Guest Blogger Courtney: Independently Published Books, A Reader’s Perspective

[Usually blog posts are written by Shirley, Berryville’s library services associate, but today we have a special treat–a guest review written by Courtney, one of our local business owners and fellow book bloggers. She wrote an excellent piece on historical Christian fiction for us last year. This time, she’s talking about indie authors.]

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Ideas for 2019?

design-2019-2018-to-reach-new

Happy New Year, everybody!

This year, we’ll be continuing our sneak peeks at newer book releases, celebrations of notable events in literary history, and book, television show, and movie reviews.

And to that end, I was wondering what you wanted me to review.

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Guest Blogger Courtney: 12 Books or Series to Read if You Love Historical Christian Fiction

[Usually blog posts are written by Shirley, Berryville’s library services associate, but today we have a special treat–a guest review written by Courtney, one of our local business owners and fellow book bloggers. She’s guiding us through the world of historical Christian fiction.]

One of my favorite things about reading is learning through story. I believe reading encourages empathy and understanding of humanity with all its flaws and virtues. I also love history. Combine these two, and a reader can learn amazing and lesser-known things about true history and the way people lived in different eras. This is why one of my favorite genres is historical fiction — especially Christian or inspirational fiction because I believe its message of hope and faith to be relevant to life today.

I’m delighted to share a list of historical Christian fiction books that I have read and can highly recommend.

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Literary Eats

porridge

Now, here’s some food for thought. Literally!

Do you plan your cooking around your reading? Do you plan your reading around your eating? Or do they never correlate in your mind?

I must confess, it isn’t something I thought a lot about until I recently was catching up with Elise Bishop, one of my former college professors/bosses. She’s a regular blog reader, and when I told her I was always open to blog post idea suggestions, she told me I ought to write about the connection between literature and food. Thanks for the great suggestion, Mrs. B.!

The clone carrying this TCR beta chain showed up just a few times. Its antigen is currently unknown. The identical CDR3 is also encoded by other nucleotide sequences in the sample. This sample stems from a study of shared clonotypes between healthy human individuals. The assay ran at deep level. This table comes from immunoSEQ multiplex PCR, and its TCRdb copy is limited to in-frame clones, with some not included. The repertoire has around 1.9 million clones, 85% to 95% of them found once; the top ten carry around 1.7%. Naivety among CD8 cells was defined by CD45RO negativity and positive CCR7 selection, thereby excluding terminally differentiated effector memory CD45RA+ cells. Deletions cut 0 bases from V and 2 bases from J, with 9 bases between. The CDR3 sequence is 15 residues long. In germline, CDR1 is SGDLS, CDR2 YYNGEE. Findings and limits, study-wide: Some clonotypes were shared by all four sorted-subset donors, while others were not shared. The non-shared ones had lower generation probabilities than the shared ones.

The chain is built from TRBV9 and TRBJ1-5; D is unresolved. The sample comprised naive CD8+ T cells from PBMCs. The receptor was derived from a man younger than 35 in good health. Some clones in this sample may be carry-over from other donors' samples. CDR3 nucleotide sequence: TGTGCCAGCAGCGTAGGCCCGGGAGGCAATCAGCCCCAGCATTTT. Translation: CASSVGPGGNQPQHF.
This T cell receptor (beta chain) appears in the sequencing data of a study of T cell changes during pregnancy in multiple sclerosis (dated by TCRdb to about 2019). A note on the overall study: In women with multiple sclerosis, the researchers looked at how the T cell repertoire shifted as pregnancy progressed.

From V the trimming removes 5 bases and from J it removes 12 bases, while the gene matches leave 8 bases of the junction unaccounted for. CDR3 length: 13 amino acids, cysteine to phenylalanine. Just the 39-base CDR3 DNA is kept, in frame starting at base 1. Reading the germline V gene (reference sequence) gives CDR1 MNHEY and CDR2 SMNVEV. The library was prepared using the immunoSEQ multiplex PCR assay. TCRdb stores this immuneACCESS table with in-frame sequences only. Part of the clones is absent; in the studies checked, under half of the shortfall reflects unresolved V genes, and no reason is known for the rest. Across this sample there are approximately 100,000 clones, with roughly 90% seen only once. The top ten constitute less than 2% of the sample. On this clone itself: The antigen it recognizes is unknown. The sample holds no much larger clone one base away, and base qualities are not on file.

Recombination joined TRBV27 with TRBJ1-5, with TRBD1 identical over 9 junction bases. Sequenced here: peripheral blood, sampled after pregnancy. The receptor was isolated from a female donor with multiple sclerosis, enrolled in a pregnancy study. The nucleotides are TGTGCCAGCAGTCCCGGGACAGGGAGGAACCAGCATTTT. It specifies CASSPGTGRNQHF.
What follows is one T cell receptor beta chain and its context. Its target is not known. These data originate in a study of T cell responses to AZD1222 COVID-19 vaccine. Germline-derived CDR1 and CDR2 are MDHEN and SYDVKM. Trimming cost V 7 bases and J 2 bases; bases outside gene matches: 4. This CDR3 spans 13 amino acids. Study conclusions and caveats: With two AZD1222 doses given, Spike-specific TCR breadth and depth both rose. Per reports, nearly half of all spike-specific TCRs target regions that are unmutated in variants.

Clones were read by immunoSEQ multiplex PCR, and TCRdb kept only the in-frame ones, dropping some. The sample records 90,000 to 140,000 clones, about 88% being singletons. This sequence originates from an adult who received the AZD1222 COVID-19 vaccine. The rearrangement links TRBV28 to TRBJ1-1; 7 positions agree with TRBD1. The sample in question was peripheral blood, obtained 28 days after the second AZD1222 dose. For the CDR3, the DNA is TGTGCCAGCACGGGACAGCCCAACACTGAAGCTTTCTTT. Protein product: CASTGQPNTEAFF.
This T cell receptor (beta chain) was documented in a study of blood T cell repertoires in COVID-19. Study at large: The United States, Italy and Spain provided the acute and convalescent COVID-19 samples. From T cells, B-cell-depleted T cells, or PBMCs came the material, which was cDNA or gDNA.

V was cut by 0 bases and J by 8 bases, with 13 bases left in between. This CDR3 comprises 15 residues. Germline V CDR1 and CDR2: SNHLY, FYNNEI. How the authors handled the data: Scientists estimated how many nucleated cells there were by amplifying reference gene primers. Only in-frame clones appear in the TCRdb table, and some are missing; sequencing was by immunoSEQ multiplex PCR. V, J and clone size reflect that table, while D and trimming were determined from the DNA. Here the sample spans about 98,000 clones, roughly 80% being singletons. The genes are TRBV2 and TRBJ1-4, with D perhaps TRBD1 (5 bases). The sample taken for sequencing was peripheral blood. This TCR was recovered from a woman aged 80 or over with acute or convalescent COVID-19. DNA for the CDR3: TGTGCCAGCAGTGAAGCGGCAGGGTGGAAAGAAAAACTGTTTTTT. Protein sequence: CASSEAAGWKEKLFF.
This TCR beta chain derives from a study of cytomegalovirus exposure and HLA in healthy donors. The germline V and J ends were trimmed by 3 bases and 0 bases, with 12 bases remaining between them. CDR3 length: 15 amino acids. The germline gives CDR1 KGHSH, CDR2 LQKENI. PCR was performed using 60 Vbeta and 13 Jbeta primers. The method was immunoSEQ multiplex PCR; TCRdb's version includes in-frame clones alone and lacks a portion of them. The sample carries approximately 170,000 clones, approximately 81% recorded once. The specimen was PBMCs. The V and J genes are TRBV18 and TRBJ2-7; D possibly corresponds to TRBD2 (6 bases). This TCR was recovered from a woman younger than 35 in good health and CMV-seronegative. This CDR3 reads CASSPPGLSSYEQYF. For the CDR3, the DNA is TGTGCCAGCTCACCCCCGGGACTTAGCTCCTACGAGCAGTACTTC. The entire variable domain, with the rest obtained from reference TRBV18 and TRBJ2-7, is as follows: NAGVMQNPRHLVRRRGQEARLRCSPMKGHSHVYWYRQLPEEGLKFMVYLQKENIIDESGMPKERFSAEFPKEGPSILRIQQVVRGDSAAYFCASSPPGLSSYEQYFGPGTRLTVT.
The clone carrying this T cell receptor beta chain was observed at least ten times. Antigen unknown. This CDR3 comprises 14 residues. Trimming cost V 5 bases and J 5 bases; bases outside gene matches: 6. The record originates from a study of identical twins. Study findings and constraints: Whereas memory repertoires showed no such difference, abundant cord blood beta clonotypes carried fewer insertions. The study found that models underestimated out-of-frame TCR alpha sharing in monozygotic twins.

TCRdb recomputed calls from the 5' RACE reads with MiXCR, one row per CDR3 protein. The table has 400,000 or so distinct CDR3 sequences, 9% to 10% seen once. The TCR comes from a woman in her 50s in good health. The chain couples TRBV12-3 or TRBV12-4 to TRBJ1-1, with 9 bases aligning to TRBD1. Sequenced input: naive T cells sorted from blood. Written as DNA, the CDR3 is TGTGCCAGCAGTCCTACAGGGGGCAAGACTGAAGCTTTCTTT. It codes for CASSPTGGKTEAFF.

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Chigozie Obioma’s The Fishermen (2015)

the-fishermen

In the mid-1990s in Akure, Nigeria, 9-year-old Benjamin lives with his 3 older brothers, 2 younger siblings, and his parents. Their lives are going smoothly enough until their father is transferred to another city for his job at the national bank. He doesn’t want to uproot the family, so they stay in their home, and the boys develop a love for fishing at the local river. One day, a local mentally-ill homeless man, who some consider a prophet, predicts that the oldest brother will be killed by one of his siblings. This prophecy destabilizes the family as the oldest brother becomes paranoid and withdrawn and his mother and younger siblings are hurt and confused by his rejection of them.

But is the prophecy true?

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Jussi Adler-Olsen’s The Keeper of Lost Causes (2007)

the-keeper-of-lost-causes

Copenhagen detective Carl Mørck has been having a bad year. After being shot at a crime scene with his two associates, he is back at work but relegated to a basement office with the dubious distinction of being head of a new cold case department that consists of him and an assistant who seems to have a tentative grasp of the Danish language. He regards the new assignment as a punishment and responds with remarkable apathy. That is, until his realization that he can’t really pretend to be busy “setting up his office” anymore makes him actually pick up his case files. He randomly decides on a missing person case–the disappearance five years earlier of a rising young politician, presumed to have accidentally fallen off a ferry–as the subject of his first investigation. At first, his interest in the case is cursory at best, but then he starts to note inconsistencies and develop questions about the circumstances surrounding the disappearance. . . .

As I’ve mentioned a couple of times on this blog (here and here), I really enjoy Scandinavian murder mysteries. For that reason, Carol Ann suggested this book to me a few months ago and highly recommended it. Most of my previous Scandinavian crime excursions have been Norwegian, but I’m glad I broadened my horizons, comparatively speaking, with this Danish mystery. Thanks for the great suggestion, Carol Ann!

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Ask The Blogger: Harvey (1950)

Harvey

A few months ago when our blog first debuted, we hosted a “meet the blogger” reception at the library to boost patron awareness and also to provide readers with a forum for suggesting topics/books/movies for me to write about. One of the people I chatted with that day–Stephanie–asked me if I’d ever watched the classic comedy Harvey. When I told her that I knew the basic story line but had never seen it, she requested that I write about it.

Harvey is one of those movies that I’ve always heard about. I knew it starred Jimmy Stewart and that he has an imaginary friend, a giant rabbit. But that was about all I knew about the film. I’m glad Stephanie recommended it to me because it’s hilarious!

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